People seem to really be excited about Scapa. Which always confused me, as I’d had 1 original bottling from them. Two showed up on the lists of whiskies I had in books, and that original bottling was one of them. The other was a distillery only release.
Thus I didn’t give them much thought. I love honey flavours: There’s always honey in the house, I love rusty nails (the drink, not the fun children’s toy), and Balvenie has a special place in my heart for the same reason. You could say it’s my kryptonite if I hadn’t cut back to avoid diabetes and early death. So it wasn’t the profile. It’s that no one gets casks of the stuff.
Yes, I could have grabbed the Orcadian, a NAS release. I’ll try to find a sample at some point.
Enter Scapa 20 Gordon & MacPhail Connoisseurs Choice – Cask Strength, a single cask pick bottled specifically for K&L Wine Merchants. I read (on the Whiskybase page for this very whisky) that one reviewer mentioned that independently bottled (IB) Scapa was rare (which I can not-at-all verify based on my experiences) and that sherried Scapa was even more rare (I can double not-at-all verify).
How can we verify that? Well I can tell you I had a huge rant written here how I can’t really. I tried comparing the amount of production versus some other distilleries that were similar, distilleries also owned by Pernod Ricard, but it wasn’t close to a proper comparison overall.
Which in turn got me frustrated and I basically came to the conclusion that I’m fed up with not knowing anything for certain and being called out for it and writing these reviews just to feel terrible when someone disagrees with it and tells me I’m a garbage popsicle tongued fuck.
As such, I don’t know. Maybe there’s mountains of sherry cask IB releases of Scapa and I’m just not good enough to find them in the world.
So it’s a 20 year old Scapa that was in a refill sherry hogshead. Picked by K&L. Let’s just see if this unicorn/super common type of whisky is worth it, shall we?
Bottled: November 30, 2020
Cask type: Refill Sherry Hogshead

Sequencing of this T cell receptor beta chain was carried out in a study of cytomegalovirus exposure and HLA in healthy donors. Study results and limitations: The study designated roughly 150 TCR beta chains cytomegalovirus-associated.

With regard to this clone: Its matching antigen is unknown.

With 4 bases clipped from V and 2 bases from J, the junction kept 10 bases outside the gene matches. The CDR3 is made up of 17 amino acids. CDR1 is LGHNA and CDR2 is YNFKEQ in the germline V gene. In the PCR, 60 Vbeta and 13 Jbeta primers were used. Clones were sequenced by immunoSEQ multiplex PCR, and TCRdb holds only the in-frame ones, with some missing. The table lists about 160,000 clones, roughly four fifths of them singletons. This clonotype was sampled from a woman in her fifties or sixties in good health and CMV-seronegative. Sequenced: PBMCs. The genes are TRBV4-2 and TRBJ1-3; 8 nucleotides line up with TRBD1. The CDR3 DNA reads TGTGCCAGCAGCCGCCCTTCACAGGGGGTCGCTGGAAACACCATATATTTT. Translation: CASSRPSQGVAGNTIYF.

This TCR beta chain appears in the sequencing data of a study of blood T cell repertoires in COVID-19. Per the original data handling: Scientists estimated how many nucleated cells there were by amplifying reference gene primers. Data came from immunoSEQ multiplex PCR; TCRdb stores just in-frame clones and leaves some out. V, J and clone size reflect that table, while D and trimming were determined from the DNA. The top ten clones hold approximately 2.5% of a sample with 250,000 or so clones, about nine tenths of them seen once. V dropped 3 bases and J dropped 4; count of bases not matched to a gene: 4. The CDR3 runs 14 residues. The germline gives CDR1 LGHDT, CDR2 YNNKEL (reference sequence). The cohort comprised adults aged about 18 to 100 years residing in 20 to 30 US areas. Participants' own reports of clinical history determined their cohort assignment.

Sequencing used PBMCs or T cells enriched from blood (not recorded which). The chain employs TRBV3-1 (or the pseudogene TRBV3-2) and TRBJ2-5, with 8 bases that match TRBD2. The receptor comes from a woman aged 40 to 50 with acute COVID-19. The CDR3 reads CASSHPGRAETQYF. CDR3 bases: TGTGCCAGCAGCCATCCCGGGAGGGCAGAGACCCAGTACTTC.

Cask number 1098
Number of bottles: 208
Bottled for K&L Wine Merchants
Colour: 10YR 6/10
Nose: Earth, pecan, strawberry jam, honey
Good amount of earth and then the sherry influence kicks in. At first I was a tad concerned there was more sherry influence than I typically enjoy, but the honey notes come through eventually. I expected it to grow a bit more, however mostly with time/water the fruit/berry note grows.
Taste: Raspberry jam, honey, mineral, cloves, grape juice
Very thick mouthfeel, don’t have to wait for the jammy note, and similar to before, seems to have a lot of sherry influence at first, then reassures you it’s balanced with time. The fruit mixed with the mineral and honey notes works quite well together.
Finish: Walnut, plantain, guava, cloves, brine
Interesting finish. Lot more tropical notes, some of the nuttiness/bitter from the sherry, and more of the Scapa brine. There’s also this starchy note that I had trouble figuring out, but it somehow works there.
Conclusion: Solid dram. Bit more sherry influence than I typically enjoy. That said, it has some strong, interesting flavours. I don’t know if this is the norm for older Scapa, as this is the oldest I’ve had. Also reviewing my old notes I haven’t had a sherry Scapa either, and all of them have been ex-bourbon.
If anything I think I would have bought this just for the fun of trying something new. I’m happy with the sample I had because it’s new and interesting, and I can compare it to future ones. For now I’d say grab one, as it’s at least affordable and interesting.
Scotch review #1463, Island review #157, Whisky Network review #2160